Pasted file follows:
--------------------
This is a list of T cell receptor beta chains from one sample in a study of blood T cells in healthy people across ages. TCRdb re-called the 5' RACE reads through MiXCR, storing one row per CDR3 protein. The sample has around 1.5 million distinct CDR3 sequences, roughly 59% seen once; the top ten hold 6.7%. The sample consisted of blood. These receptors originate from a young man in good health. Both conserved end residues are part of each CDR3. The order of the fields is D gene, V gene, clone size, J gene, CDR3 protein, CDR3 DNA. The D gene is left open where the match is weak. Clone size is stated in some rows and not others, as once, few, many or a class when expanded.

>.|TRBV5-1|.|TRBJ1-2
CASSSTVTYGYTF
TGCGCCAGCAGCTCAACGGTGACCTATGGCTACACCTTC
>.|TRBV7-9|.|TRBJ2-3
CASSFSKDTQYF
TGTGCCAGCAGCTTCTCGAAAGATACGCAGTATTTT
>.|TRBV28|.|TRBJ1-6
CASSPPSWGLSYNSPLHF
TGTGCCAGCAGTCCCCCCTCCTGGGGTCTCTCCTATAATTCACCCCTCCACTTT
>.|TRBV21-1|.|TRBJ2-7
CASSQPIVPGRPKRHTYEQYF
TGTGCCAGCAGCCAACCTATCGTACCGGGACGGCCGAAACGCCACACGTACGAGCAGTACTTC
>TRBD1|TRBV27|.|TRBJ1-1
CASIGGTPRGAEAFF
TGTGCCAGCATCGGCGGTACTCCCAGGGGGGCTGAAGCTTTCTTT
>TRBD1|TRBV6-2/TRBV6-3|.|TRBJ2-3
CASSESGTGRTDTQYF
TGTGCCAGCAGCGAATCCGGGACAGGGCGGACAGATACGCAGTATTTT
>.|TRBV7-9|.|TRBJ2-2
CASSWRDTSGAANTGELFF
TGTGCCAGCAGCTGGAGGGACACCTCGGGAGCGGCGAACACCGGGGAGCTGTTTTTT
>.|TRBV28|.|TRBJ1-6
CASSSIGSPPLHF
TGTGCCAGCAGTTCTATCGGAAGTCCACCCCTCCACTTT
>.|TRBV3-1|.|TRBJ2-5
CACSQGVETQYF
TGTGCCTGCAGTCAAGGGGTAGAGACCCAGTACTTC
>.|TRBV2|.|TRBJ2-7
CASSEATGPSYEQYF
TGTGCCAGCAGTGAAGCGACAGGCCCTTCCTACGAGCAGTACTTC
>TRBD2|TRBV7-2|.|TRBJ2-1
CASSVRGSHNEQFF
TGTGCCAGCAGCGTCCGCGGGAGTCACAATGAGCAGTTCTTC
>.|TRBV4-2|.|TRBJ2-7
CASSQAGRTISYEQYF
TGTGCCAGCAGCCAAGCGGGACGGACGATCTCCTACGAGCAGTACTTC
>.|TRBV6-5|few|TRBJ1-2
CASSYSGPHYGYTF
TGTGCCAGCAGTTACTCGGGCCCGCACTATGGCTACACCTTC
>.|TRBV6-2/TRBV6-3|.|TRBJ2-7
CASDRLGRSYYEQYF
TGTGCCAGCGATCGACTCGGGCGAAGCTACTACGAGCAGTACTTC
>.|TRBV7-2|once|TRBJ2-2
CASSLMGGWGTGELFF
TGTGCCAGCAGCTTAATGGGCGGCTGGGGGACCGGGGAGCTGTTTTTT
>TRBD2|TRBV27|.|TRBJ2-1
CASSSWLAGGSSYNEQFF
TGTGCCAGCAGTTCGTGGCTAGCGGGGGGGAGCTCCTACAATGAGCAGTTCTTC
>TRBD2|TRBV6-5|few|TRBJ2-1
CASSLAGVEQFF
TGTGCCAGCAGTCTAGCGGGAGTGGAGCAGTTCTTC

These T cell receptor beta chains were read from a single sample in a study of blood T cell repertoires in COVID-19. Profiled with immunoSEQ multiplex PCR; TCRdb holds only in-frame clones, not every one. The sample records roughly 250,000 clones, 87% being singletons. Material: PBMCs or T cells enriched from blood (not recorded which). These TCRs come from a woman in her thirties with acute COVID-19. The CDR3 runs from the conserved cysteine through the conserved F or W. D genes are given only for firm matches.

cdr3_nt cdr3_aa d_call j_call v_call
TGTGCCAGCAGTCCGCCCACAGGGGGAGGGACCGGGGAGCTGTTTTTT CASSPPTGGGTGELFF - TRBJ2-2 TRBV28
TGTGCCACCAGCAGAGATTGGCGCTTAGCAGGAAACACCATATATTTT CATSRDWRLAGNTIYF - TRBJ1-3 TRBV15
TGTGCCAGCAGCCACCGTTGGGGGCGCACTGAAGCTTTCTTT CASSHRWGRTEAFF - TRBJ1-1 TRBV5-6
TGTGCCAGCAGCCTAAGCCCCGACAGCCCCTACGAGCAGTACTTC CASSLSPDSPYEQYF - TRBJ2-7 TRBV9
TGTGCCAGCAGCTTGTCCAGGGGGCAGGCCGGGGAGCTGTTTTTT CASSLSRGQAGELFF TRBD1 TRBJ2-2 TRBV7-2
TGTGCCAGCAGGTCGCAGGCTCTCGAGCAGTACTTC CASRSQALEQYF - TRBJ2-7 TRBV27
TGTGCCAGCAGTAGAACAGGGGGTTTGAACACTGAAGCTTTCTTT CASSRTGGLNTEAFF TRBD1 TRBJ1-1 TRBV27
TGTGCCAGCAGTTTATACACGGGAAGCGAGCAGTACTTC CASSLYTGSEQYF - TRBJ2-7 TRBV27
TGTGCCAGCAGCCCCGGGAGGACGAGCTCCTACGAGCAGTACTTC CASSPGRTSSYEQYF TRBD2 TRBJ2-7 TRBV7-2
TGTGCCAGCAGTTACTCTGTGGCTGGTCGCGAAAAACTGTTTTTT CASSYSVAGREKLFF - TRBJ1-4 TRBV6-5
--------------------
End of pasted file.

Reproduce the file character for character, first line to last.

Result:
This is a list of T cell receptor beta chains from one sample in a study of blood T cells in healthy people across ages. TCRdb re-called the 5' RACE reads through MiXCR, storing one row per CDR3 protein. The sample has around 1.5 million distinct CDR3 sequences, roughly 59% seen once; the top ten hold 6.7%. The sample consisted of blood. These receptors originate from a young man in good health. Both conserved end residues are part of each CDR3. The order of the fields is D gene, V gene, clone size, J gene, CDR3 protein, CDR3 DNA. The D gene is left open where the match is weak. Clone size is stated in some rows and not others, as once, few, many or a class when expanded.

>.|TRBV5-1|.|TRBJ1-2
CASSSTVTYGYTF
TGCGCCAGCAGCTCAACGGTGACCTATGGCTACACCTTC
>.|TRBV7-9|.|TRBJ2-3
CASSFSKDTQYF
TGTGCCAGCAGCTTCTCGAAAGATACGCAGTATTTT
>.|TRBV28|.|TRBJ1-6
CASSPPSWGLSYNSPLHF
TGTGCCAGCAGTCCCCCCTCCTGGGGTCTCTCCTATAATTCACCCCTCCACTTT
>.|TRBV21-1|.|TRBJ2-7
CASSQPIVPGRPKRHTYEQYF
TGTGCCAGCAGCCAACCTATCGTACCGGGACGGCCGAAACGCCACACGTACGAGCAGTACTTC
>TRBD1|TRBV27|.|TRBJ1-1
CASIGGTPRGAEAFF
TGTGCCAGCATCGGCGGTACTCCCAGGGGGGCTGAAGCTTTCTTT
>TRBD1|TRBV6-2/TRBV6-3|.|TRBJ2-3
CASSESGTGRTDTQYF
TGTGCCAGCAGCGAATCCGGGACAGGGCGGACAGATACGCAGTATTTT
>.|TRBV7-9|.|TRBJ2-2
CASSWRDTSGAANTGELFF
TGTGCCAGCAGCTGGAGGGACACCTCGGGAGCGGCGAACACCGGGGAGCTGTTTTTT
>.|TRBV28|.|TRBJ1-6
CASSSIGSPPLHF
TGTGCCAGCAGTTCTATCGGAAGTCCACCCCTCCACTTT
>.|TRBV3-1|.|TRBJ2-5
CACSQGVETQYF
TGTGCCTGCAGTCAAGGGGTAGAGACCCAGTACTTC
>.|TRBV2|.|TRBJ2-7
CASSEATGPSYEQYF
TGTGCCAGCAGTGAAGCGACAGGCCCTTCCTACGAGCAGTACTTC
>TRBD2|TRBV7-2|.|TRBJ2-1
CASSVRGSHNEQFF
TGTGCCAGCAGCGTCCGCGGGAGTCACAATGAGCAGTTCTTC
>.|TRBV4-2|.|TRBJ2-7
CASSQAGRTISYEQYF
TGTGCCAGCAGCCAAGCGGGACGGACGATCTCCTACGAGCAGTACTTC
>.|TRBV6-5|few|TRBJ1-2
CASSYSGPHYGYTF
TGTGCCAGCAGTTACTCGGGCCCGCACTATGGCTACACCTTC
>.|TRBV6-2/TRBV6-3|.|TRBJ2-7
CASDRLGRSYYEQYF
TGTGCCAGCGATCGACTCGGGCGAAGCTACTACGAGCAGTACTTC
>.|TRBV7-2|once|TRBJ2-2
CASSLMGGWGTGELFF
TGTGCCAGCAGCTTAATGGGCGGCTGGGGGACCGGGGAGCTGTTTTTT
>TRBD2|TRBV27|.|TRBJ2-1
CASSSWLAGGSSYNEQFF
TGTGCCAGCAGTTCGTGGCTAGCGGGGGGGAGCTCCTACAATGAGCAGTTCTTC
>TRBD2|TRBV6-5|few|TRBJ2-1
CASSLAGVEQFF
TGTGCCAGCAGTCTAGCGGGAGTGGAGCAGTTCTTC

These T cell receptor beta chains were read from a single sample in a study of blood T cell repertoires in COVID-19. Profiled with immunoSEQ multiplex PCR; TCRdb holds only in-frame clones, not every one. The sample records roughly 250,000 clones, 87% being singletons. Material: PBMCs or T cells enriched from blood (not recorded which). These TCRs come from a woman in her thirties with acute COVID-19. The CDR3 runs from the conserved cysteine through the conserved F or W. D genes are given only for firm matches.

cdr3_nt cdr3_aa d_call j_call v_call
TGTGCCAGCAGTCCGCCCACAGGGGGAGGGACCGGGGAGCTGTTTTTT CASSPPTGGGTGELFF - TRBJ2-2 TRBV28
TGTGCCACCAGCAGAGATTGGCGCTTAGCAGGAAACACCATATATTTT CATSRDWRLAGNTIYF - TRBJ1-3 TRBV15
TGTGCCAGCAGCCACCGTTGGGGGCGCACTGAAGCTTTCTTT CASSHRWGRTEAFF - TRBJ1-1 TRBV5-6
TGTGCCAGCAGCCTAAGCCCCGACAGCCCCTACGAGCAGTACTTC CASSLSPDSPYEQYF - TRBJ2-7 TRBV9
TGTGCCAGCAGCTTGTCCAGGGGGCAGGCCGGGGAGCTGTTTTTT CASSLSRGQAGELFF TRBD1 TRBJ2-2 TRBV7-2
TGTGCCAGCAGGTCGCAGGCTCTCGAGCAGTACTTC CASRSQALEQYF - TRBJ2-7 TRBV27
TGTGCCAGCAGTAGAACAGGGGGTTTGAACACTGAAGCTTTCTTT CASSRTGGLNTEAFF TRBD1 TRBJ1-1 TRBV27
TGTGCCAGCAGTTTATACACGGGAAGCGAGCAGTACTTC CASSLYTGSEQYF - TRBJ2-7 TRBV27
TGTGCCAGCAGCCCCGGGAGGACGAGCTCCTACGAGCAGTACTTC CASSPGRTSSYEQYF TRBD2 TRBJ2-7 TRBV7-2
TGTGCCAGCAGTTACTCTGTGGCTGGTCGCGAAAAACTGTTTTTT CASSYSVAGREKLFF - TRBJ1-4 TRBV6-5